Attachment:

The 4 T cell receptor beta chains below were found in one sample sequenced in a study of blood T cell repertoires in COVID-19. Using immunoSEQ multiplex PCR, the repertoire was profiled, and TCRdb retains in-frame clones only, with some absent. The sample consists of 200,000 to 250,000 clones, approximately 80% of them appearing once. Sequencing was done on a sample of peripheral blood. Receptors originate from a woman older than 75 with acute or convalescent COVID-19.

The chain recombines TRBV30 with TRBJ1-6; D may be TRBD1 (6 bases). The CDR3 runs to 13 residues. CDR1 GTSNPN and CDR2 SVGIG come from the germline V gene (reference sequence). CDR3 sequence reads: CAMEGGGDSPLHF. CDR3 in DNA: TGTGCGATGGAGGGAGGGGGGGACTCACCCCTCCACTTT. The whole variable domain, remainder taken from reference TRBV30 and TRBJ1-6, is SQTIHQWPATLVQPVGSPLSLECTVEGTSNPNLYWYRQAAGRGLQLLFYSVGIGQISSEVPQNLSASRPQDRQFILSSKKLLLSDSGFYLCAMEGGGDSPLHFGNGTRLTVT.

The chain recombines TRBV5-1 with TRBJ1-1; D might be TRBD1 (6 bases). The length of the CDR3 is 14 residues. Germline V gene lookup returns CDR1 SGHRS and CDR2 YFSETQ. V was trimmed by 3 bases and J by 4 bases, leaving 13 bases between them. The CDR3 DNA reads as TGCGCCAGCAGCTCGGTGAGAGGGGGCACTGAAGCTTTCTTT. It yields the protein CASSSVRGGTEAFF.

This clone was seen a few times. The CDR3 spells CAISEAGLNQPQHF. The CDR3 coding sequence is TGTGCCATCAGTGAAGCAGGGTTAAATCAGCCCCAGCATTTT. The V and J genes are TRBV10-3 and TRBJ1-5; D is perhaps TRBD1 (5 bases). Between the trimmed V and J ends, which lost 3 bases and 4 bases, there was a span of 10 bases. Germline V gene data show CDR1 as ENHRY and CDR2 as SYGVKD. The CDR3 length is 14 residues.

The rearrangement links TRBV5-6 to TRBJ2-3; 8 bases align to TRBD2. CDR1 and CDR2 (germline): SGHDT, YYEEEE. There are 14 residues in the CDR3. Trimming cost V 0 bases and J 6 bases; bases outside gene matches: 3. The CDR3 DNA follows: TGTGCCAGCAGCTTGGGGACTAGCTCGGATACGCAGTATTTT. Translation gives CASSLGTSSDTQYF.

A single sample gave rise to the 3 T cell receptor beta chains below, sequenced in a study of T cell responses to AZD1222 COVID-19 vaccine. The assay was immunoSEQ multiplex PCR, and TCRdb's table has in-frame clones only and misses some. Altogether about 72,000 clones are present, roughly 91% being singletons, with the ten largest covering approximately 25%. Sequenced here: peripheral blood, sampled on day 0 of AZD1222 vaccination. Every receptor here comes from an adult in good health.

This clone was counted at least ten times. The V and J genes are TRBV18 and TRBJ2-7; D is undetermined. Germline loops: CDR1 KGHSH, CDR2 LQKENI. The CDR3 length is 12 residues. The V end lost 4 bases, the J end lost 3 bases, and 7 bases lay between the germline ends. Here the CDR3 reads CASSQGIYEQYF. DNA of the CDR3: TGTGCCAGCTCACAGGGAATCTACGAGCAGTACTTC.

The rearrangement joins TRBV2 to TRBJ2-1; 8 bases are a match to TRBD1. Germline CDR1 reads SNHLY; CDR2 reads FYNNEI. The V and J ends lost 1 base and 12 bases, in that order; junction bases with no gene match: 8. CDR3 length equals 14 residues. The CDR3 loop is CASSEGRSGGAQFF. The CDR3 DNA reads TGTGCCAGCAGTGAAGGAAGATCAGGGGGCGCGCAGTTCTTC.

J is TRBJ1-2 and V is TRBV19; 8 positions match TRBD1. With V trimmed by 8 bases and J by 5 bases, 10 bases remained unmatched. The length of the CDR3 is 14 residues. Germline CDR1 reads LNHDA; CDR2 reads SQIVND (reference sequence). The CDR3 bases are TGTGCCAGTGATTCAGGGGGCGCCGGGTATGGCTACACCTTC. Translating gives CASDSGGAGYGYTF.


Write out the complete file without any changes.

The 4 T cell receptor beta chains below were found in one sample sequenced in a study of blood T cell repertoires in COVID-19. Using immunoSEQ multiplex PCR, the repertoire was profiled, and TCRdb retains in-frame clones only, with some absent. The sample consists of 200,000 to 250,000 clones, approximately 80% of them appearing once. Sequencing was done on a sample of peripheral blood. Receptors originate from a woman older than 75 with acute or convalescent COVID-19.

The chain recombines TRBV30 with TRBJ1-6; D may be TRBD1 (6 bases). The CDR3 runs to 13 residues. CDR1 GTSNPN and CDR2 SVGIG come from the germline V gene (reference sequence). CDR3 sequence reads: CAMEGGGDSPLHF. CDR3 in DNA: TGTGCGATGGAGGGAGGGGGGGACTCACCCCTCCACTTT. The whole variable domain, remainder taken from reference TRBV30 and TRBJ1-6, is SQTIHQWPATLVQPVGSPLSLECTVEGTSNPNLYWYRQAAGRGLQLLFYSVGIGQISSEVPQNLSASRPQDRQFILSSKKLLLSDSGFYLCAMEGGGDSPLHFGNGTRLTVT.

The chain recombines TRBV5-1 with TRBJ1-1; D might be TRBD1 (6 bases). The length of the CDR3 is 14 residues. Germline V gene lookup returns CDR1 SGHRS and CDR2 YFSETQ. V was trimmed by 3 bases and J by 4 bases, leaving 13 bases between them. The CDR3 DNA reads as TGCGCCAGCAGCTCGGTGAGAGGGGGCACTGAAGCTTTCTTT. It yields the protein CASSSVRGGTEAFF.

This clone was seen a few times. The CDR3 spells CAISEAGLNQPQHF. The CDR3 coding sequence is TGTGCCATCAGTGAAGCAGGGTTAAATCAGCCCCAGCATTTT. The V and J genes are TRBV10-3 and TRBJ1-5; D is perhaps TRBD1 (5 bases). Between the trimmed V and J ends, which lost 3 bases and 4 bases, there was a span of 10 bases. Germline V gene data show CDR1 as ENHRY and CDR2 as SYGVKD. The CDR3 length is 14 residues.

The rearrangement links TRBV5-6 to TRBJ2-3; 8 bases align to TRBD2. CDR1 and CDR2 (germline): SGHDT, YYEEEE. There are 14 residues in the CDR3. Trimming cost V 0 bases and J 6 bases; bases outside gene matches: 3. The CDR3 DNA follows: TGTGCCAGCAGCTTGGGGACTAGCTCGGATACGCAGTATTTT. Translation gives CASSLGTSSDTQYF.

A single sample gave rise to the 3 T cell receptor beta chains below, sequenced in a study of T cell responses to AZD1222 COVID-19 vaccine. The assay was immunoSEQ multiplex PCR, and TCRdb's table has in-frame clones only and misses some. Altogether about 72,000 clones are present, roughly 91% being singletons, with the ten largest covering approximately 25%. Sequenced here: peripheral blood, sampled on day 0 of AZD1222 vaccination. Every receptor here comes from an adult in good health.

This clone was counted at least ten times. The V and J genes are TRBV18 and TRBJ2-7; D is undetermined. Germline loops: CDR1 KGHSH, CDR2 LQKENI. The CDR3 length is 12 residues. The V end lost 4 bases, the J end lost 3 bases, and 7 bases lay between the germline ends. Here the CDR3 reads CASSQGIYEQYF. DNA of the CDR3: TGTGCCAGCTCACAGGGAATCTACGAGCAGTACTTC.

The rearrangement joins TRBV2 to TRBJ2-1; 8 bases are a match to TRBD1. Germline CDR1 reads SNHLY; CDR2 reads FYNNEI. The V and J ends lost 1 base and 12 bases, in that order; junction bases with no gene match: 8. CDR3 length equals 14 residues. The CDR3 loop is CASSEGRSGGAQFF. The CDR3 DNA reads TGTGCCAGCAGTGAAGGAAGATCAGGGGGCGCGCAGTTCTTC.

J is TRBJ1-2 and V is TRBV19; 8 positions match TRBD1. With V trimmed by 8 bases and J by 5 bases, 10 bases remained unmatched. The length of the CDR3 is 14 residues. Germline CDR1 reads LNHDA; CDR2 reads SQIVND (reference sequence). The CDR3 bases are TGTGCCAGTGATTCAGGGGGCGCCGGGTATGGCTACACCTTC. Translating gives CASDSGGAGYGYTF.